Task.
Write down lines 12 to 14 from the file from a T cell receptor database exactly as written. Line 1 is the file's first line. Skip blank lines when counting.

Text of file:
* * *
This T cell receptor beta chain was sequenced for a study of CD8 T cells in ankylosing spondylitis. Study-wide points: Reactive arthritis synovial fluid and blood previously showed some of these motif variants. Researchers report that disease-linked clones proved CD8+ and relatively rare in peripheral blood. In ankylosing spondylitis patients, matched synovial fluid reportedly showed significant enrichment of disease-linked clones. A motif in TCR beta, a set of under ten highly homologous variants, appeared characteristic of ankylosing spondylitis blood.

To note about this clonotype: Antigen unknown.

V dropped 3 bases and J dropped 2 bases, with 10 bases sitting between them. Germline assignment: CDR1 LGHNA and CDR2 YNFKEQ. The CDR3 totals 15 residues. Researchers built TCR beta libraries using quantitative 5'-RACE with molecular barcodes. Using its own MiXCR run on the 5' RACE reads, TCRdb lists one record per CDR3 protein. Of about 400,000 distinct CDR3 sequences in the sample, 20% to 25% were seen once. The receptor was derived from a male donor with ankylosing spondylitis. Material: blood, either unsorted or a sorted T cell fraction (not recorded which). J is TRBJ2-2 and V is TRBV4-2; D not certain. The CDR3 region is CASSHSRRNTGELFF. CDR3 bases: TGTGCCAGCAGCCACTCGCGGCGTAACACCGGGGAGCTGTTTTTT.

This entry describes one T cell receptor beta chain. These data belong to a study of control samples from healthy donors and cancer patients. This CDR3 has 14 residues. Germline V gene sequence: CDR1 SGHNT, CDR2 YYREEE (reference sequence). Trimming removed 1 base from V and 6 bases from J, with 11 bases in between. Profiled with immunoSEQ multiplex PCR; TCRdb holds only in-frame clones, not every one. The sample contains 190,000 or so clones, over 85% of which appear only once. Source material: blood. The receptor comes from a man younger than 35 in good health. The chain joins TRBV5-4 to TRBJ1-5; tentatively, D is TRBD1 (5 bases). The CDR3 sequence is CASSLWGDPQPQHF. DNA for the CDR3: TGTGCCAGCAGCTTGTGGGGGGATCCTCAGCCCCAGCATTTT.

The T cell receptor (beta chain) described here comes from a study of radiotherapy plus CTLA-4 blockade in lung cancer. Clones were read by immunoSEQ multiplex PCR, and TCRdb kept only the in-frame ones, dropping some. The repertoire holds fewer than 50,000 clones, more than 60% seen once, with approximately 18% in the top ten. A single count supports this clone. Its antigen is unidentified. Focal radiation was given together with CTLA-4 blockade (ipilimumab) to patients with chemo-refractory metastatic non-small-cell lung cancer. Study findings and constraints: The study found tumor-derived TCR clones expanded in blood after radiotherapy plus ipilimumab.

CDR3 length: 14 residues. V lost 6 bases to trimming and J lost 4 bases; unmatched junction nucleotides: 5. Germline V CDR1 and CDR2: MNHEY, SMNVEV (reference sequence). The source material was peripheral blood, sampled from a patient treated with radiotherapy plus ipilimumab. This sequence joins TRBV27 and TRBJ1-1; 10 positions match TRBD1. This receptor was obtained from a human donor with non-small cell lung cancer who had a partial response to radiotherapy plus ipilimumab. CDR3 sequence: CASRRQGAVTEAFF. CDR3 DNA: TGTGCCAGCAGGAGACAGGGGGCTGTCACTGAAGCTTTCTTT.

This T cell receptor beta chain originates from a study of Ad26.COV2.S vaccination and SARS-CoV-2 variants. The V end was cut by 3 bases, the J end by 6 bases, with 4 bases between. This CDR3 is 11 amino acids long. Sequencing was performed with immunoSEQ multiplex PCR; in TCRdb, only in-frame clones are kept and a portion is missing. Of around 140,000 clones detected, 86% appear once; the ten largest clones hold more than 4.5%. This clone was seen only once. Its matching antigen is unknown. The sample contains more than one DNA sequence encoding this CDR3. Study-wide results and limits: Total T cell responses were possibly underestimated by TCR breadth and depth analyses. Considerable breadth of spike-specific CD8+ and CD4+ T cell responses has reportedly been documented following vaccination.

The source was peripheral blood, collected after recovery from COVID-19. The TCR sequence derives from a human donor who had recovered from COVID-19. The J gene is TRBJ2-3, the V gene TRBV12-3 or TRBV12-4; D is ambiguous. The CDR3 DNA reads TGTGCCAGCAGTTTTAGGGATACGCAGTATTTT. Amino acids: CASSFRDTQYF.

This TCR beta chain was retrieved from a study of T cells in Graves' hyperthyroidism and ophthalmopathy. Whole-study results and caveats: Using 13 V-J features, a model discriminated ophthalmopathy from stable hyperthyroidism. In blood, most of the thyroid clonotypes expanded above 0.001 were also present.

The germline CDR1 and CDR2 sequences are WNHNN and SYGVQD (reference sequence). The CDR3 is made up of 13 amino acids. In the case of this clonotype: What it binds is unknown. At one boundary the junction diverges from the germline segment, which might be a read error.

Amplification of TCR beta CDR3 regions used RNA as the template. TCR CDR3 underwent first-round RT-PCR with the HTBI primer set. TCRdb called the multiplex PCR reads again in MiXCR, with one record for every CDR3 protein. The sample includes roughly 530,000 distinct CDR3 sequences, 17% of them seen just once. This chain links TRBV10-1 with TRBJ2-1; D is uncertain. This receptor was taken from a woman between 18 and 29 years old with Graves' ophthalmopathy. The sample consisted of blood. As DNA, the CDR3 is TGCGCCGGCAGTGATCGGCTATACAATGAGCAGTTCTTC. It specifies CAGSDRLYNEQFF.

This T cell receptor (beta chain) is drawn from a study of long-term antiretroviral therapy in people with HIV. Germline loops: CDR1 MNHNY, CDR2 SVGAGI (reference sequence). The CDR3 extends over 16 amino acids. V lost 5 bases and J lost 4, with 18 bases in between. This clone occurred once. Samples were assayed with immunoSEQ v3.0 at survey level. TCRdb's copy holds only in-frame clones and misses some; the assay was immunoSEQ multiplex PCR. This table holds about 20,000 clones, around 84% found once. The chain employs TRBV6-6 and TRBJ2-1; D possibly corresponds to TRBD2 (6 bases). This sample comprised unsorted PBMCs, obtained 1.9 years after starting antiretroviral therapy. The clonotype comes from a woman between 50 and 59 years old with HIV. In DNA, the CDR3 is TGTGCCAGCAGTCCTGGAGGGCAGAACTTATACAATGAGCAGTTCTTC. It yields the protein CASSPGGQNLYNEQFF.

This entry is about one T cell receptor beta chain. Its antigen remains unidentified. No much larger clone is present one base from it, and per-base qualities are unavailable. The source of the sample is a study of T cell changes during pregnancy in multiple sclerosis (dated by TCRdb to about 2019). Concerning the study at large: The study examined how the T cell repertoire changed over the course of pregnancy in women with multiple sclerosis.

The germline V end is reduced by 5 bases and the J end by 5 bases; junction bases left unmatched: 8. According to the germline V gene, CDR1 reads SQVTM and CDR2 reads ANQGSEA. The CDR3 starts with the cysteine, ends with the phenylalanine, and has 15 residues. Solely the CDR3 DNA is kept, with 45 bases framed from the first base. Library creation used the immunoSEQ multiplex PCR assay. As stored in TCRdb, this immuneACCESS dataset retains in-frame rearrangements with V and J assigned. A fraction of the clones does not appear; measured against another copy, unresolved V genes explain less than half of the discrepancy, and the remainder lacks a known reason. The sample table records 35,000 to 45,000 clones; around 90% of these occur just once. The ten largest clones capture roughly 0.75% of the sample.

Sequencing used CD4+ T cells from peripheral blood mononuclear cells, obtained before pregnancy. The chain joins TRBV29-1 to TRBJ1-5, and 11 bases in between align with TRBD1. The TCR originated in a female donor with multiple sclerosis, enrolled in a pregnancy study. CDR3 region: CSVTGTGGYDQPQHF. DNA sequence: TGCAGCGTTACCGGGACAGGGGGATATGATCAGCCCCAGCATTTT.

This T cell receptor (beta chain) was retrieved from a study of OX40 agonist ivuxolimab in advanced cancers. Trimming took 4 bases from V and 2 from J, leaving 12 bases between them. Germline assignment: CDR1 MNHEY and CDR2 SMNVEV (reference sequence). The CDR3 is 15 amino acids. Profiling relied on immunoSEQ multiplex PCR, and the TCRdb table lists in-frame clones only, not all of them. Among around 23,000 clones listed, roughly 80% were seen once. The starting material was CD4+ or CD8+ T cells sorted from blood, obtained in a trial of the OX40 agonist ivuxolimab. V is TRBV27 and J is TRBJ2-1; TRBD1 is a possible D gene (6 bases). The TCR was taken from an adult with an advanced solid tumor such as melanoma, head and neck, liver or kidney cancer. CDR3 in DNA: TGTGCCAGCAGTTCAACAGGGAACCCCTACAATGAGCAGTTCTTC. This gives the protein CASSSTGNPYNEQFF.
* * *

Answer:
This T cell receptor (beta chain) is drawn from a study of long-term antiretroviral therapy in people with HIV. Germline loops: CDR1 MNHNY, CDR2 SVGAGI (reference sequence). The CDR3 extends over 16 amino acids. V lost 5 bases and J lost 4, with 18 bases in between. This clone occurred once. Samples were assayed with immunoSEQ v3.0 at survey level. TCRdb's copy holds only in-frame clones and misses some; the assay was immunoSEQ multiplex PCR. This table holds about 20,000 clones, around 84% found once. The chain employs TRBV6-6 and TRBJ2-1; D possibly corresponds to TRBD2 (6 bases). This sample comprised unsorted PBMCs, obtained 1.9 years after starting antiretroviral therapy. The clonotype comes from a woman between 50 and 59 years old with HIV. In DNA, the CDR3 is TGTGCCAGCAGTCCTGGAGGGCAGAACTTATACAATGAGCAGTTCTTC. It yields the protein CASSPGGQNLYNEQFF.

This entry is about one T cell receptor beta chain. Its antigen remains unidentified. No much larger clone is present one base from it, and per-base qualities are unavailable. The source of the sample is a study of T cell changes during pregnancy in multiple sclerosis (dated by TCRdb to about 2019). Concerning the study at large: The study examined how the T cell repertoire changed over the course of pregnancy in women with multiple sclerosis.

The germline V end is reduced by 5 bases and the J end by 5 bases; junction bases left unmatched: 8. According to the germline V gene, CDR1 reads SQVTM and CDR2 reads ANQGSEA. The CDR3 starts with the cysteine, ends with the phenylalanine, and has 15 residues. Solely the CDR3 DNA is kept, with 45 bases framed from the first base. Library creation used the immunoSEQ multiplex PCR assay. As stored in TCRdb, this immuneACCESS dataset retains in-frame rearrangements with V and J assigned. A fraction of the clones does not appear; measured against another copy, unresolved V genes explain less than half of the discrepancy, and the remainder lacks a known reason. The sample table records 35,000 to 45,000 clones; around 90% of these occur just once. The ten largest clones capture roughly 0.75% of the sample.